Estate agent Knight Frank estimates that improving the average property’s EPC rating from E to C will cost around £7,500, but Savills puts the outlay at more than £17,000, and Nationwide figures suggest that installing all the measures necessary to improve from band F/G to C or above would cost more than £25,000. It would save an average of £1,800 per year on heating bills.
“The immediate benefit of making improvements is felt by the tenant because their energy bills will fall. Therefore, the benefit to landlords is that the properties might become more attractive to tenants and also increase in value in the long-term,” says Senior Investment Director Max Richardson of Investec Wealth & Investment. “However, landlords with a large portfolio of properties rated ‘E’ or below may decide to sell rather than have them retrofitted.”
According to the Royal Institution of Chartered Surveyors, 60% of estate agents in the UK believe that homes with higher EPC ratings are holding their value in the current housing market.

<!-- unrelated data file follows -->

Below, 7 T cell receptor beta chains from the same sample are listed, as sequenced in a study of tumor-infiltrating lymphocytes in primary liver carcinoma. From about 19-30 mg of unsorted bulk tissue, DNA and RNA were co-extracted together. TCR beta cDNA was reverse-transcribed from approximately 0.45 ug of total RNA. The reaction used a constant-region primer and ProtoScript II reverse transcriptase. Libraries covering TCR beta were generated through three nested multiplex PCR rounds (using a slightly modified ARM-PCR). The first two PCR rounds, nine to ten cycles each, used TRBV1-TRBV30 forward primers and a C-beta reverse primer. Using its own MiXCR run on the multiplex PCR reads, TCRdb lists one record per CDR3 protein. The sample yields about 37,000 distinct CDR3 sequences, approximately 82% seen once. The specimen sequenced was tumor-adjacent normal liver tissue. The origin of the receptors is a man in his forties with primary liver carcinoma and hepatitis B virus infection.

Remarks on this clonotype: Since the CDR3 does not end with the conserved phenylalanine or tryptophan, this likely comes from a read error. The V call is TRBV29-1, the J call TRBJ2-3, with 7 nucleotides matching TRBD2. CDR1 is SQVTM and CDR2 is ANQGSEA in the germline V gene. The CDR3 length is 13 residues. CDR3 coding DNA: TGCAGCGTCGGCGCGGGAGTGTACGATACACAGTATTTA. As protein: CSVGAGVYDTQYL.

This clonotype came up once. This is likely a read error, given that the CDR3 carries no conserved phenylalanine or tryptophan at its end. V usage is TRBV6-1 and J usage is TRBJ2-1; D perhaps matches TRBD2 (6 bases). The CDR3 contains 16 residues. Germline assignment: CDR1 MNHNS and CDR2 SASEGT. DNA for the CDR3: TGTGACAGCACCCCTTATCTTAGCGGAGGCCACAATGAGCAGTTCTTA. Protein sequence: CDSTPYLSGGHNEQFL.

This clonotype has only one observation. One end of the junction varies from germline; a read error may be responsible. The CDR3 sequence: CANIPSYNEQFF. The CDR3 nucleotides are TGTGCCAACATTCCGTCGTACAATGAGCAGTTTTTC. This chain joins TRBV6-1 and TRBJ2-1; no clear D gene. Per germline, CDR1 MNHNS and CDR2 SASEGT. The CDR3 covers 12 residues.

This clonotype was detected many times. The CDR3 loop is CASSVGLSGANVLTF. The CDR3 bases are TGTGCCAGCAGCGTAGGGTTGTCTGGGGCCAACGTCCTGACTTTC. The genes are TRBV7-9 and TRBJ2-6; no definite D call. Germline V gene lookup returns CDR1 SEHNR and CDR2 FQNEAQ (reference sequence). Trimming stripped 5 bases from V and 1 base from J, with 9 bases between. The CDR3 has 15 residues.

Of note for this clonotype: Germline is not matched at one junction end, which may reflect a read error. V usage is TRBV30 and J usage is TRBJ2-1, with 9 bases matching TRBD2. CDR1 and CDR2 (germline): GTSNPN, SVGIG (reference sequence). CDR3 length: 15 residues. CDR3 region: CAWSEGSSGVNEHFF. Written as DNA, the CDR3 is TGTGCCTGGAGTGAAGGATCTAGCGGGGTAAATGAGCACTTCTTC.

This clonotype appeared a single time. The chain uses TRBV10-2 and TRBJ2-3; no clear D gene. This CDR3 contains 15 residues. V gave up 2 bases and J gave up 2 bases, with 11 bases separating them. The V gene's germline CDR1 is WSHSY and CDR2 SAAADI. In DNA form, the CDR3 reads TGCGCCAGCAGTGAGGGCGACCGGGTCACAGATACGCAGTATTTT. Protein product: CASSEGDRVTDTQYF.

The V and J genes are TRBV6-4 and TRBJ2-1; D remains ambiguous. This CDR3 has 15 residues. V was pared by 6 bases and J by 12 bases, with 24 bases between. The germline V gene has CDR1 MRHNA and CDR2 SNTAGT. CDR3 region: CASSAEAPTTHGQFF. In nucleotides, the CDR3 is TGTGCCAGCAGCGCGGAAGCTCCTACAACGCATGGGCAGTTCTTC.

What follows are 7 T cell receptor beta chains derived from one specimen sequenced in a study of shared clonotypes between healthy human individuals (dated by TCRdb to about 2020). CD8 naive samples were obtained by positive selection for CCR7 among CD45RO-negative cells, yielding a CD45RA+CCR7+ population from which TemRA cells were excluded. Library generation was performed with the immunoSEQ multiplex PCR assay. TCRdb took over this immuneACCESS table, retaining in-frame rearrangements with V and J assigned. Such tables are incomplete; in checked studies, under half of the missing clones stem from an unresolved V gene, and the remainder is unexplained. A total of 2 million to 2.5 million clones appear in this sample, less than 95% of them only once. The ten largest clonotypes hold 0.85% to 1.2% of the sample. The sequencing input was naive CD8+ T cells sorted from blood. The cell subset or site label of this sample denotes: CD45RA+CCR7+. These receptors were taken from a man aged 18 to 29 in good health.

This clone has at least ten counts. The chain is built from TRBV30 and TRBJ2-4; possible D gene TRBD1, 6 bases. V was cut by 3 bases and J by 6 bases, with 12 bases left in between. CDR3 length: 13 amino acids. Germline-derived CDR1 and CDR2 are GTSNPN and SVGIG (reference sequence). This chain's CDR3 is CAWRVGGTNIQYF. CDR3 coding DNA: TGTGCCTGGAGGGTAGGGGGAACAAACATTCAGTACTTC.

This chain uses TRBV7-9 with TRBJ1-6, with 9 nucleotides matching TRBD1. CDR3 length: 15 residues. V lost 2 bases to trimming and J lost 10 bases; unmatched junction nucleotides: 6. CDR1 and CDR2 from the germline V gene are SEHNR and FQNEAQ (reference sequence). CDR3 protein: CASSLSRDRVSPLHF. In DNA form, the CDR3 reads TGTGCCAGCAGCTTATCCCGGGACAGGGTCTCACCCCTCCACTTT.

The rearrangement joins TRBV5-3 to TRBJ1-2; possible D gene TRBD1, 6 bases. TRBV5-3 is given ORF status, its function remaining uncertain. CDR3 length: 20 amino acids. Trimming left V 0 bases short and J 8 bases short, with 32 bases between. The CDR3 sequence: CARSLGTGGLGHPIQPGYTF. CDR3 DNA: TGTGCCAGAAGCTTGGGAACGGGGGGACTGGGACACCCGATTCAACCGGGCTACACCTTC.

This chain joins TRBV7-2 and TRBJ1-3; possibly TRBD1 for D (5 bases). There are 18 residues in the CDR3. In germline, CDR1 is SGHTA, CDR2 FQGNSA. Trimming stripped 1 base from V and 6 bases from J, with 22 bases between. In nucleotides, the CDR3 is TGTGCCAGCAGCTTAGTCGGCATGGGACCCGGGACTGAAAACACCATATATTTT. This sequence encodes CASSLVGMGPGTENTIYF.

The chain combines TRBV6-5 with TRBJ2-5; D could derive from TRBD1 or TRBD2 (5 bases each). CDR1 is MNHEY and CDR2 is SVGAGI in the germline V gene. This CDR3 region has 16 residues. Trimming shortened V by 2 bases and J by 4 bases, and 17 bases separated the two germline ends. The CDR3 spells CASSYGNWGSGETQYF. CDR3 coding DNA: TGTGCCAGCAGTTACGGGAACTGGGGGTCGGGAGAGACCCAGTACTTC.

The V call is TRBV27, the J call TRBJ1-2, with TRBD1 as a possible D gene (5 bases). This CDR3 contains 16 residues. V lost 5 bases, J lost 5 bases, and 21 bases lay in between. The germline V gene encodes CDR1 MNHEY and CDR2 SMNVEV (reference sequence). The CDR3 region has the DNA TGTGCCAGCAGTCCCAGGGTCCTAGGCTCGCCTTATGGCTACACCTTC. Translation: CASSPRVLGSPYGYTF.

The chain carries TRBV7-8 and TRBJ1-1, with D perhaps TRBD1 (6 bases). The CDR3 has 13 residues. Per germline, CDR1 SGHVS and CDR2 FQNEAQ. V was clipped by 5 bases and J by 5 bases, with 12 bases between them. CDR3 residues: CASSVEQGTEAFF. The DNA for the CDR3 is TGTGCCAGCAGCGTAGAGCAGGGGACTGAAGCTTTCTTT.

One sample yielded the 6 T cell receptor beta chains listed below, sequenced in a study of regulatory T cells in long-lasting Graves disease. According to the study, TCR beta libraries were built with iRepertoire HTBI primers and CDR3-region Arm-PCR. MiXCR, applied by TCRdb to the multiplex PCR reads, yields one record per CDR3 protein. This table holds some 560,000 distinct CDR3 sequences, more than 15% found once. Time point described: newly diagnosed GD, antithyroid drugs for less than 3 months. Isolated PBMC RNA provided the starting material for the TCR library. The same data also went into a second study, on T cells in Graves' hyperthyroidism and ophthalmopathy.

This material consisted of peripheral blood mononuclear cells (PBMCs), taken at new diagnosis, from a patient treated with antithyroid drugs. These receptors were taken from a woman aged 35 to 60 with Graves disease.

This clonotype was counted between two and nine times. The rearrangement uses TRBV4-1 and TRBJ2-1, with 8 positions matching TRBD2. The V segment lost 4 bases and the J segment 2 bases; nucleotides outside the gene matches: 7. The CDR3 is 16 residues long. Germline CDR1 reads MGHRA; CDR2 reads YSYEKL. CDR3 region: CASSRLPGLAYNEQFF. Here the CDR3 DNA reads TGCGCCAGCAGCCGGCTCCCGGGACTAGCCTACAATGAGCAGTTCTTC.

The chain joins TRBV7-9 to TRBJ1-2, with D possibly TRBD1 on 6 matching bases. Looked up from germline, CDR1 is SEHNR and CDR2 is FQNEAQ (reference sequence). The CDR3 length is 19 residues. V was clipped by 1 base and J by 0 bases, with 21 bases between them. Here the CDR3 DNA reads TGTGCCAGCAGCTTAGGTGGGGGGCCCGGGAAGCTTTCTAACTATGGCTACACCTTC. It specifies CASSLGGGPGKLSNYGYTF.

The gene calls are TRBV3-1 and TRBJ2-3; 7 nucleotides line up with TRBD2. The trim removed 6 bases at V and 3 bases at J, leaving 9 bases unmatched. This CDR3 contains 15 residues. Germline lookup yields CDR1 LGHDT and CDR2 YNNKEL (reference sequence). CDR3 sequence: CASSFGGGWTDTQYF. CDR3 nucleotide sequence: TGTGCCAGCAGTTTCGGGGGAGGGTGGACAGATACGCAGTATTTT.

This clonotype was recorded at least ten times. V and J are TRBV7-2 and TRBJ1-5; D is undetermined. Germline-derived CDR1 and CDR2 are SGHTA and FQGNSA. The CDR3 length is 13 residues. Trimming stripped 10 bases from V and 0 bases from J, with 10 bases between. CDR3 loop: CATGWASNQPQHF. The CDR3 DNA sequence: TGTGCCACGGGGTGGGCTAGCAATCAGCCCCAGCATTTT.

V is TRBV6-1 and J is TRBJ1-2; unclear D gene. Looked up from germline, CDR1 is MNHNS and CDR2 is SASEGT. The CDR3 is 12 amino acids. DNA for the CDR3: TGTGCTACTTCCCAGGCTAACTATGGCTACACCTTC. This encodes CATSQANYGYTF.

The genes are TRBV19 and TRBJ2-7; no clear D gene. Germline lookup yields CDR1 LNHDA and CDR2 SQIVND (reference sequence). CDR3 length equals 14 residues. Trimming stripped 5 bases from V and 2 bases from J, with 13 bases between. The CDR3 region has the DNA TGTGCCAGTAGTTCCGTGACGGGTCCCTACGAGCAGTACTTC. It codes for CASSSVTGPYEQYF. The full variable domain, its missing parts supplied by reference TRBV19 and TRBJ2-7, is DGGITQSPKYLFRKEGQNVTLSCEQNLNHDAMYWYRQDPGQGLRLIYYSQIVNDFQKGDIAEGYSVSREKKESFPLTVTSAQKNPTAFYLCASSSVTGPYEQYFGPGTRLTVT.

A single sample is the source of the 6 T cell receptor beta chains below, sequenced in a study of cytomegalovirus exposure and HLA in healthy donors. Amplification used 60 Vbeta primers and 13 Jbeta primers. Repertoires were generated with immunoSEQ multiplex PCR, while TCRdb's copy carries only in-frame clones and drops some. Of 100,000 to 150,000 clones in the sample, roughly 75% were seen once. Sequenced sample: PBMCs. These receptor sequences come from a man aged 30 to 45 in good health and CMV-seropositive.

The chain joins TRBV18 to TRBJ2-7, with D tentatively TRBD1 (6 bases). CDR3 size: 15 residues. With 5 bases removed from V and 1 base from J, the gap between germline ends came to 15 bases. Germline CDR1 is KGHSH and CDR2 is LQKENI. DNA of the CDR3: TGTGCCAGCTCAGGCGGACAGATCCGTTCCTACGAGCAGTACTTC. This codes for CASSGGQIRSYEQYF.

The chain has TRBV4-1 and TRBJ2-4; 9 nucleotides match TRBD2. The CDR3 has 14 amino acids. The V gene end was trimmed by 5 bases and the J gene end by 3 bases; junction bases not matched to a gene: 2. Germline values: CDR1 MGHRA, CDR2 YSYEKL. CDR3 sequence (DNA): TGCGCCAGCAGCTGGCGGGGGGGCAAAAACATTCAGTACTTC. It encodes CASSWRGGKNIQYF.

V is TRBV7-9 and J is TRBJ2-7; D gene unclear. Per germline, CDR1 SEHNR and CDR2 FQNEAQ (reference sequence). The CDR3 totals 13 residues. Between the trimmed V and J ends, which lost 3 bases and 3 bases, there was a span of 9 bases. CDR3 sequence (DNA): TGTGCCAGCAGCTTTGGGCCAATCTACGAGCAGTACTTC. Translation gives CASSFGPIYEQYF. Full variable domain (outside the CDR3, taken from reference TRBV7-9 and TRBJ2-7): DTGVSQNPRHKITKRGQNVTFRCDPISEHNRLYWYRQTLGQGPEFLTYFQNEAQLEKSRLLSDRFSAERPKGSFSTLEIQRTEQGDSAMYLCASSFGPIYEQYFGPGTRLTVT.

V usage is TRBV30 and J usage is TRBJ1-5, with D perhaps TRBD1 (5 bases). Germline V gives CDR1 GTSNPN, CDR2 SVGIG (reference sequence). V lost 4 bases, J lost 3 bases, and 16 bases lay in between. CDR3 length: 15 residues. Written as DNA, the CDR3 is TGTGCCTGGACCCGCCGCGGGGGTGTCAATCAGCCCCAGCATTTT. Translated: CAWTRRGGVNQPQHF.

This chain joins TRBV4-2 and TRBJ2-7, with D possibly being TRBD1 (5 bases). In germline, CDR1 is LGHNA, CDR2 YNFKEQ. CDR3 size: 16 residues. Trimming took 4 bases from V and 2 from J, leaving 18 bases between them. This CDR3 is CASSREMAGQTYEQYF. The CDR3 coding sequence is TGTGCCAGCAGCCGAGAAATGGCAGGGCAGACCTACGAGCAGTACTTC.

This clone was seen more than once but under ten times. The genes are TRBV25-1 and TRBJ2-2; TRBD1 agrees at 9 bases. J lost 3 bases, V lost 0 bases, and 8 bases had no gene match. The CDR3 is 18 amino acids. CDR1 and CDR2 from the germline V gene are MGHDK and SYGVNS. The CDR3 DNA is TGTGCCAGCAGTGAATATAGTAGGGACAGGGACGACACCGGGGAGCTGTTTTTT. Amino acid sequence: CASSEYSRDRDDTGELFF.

Does energy efficiency affect property prices?
Making improvements to a property’s EPC rating could increase its resale value. Knight Frank’s analysis of 30,000 properties found that those moving from a rating of F or G to C saw an increase in value of 19.6%. Even those that only moved up one band saw an average increase of 3%, or more than £9,000, based on average UK property prices. For larger homes valued at over £1m, this equates to an increase in value of at least £30,000.
According to the Royal Institution of Chartered Surveyors, 60% of estate agents in the UK believe that homes with higher EPC ratings are holding their value in the current housing market. Demand for an energy efficient property has increased and two-in-five sellers are attaching a price premium for a high EPC rating.
How can you improve energy efficiency?
According to experts, one of the most effective changes you can make is to increase insulation.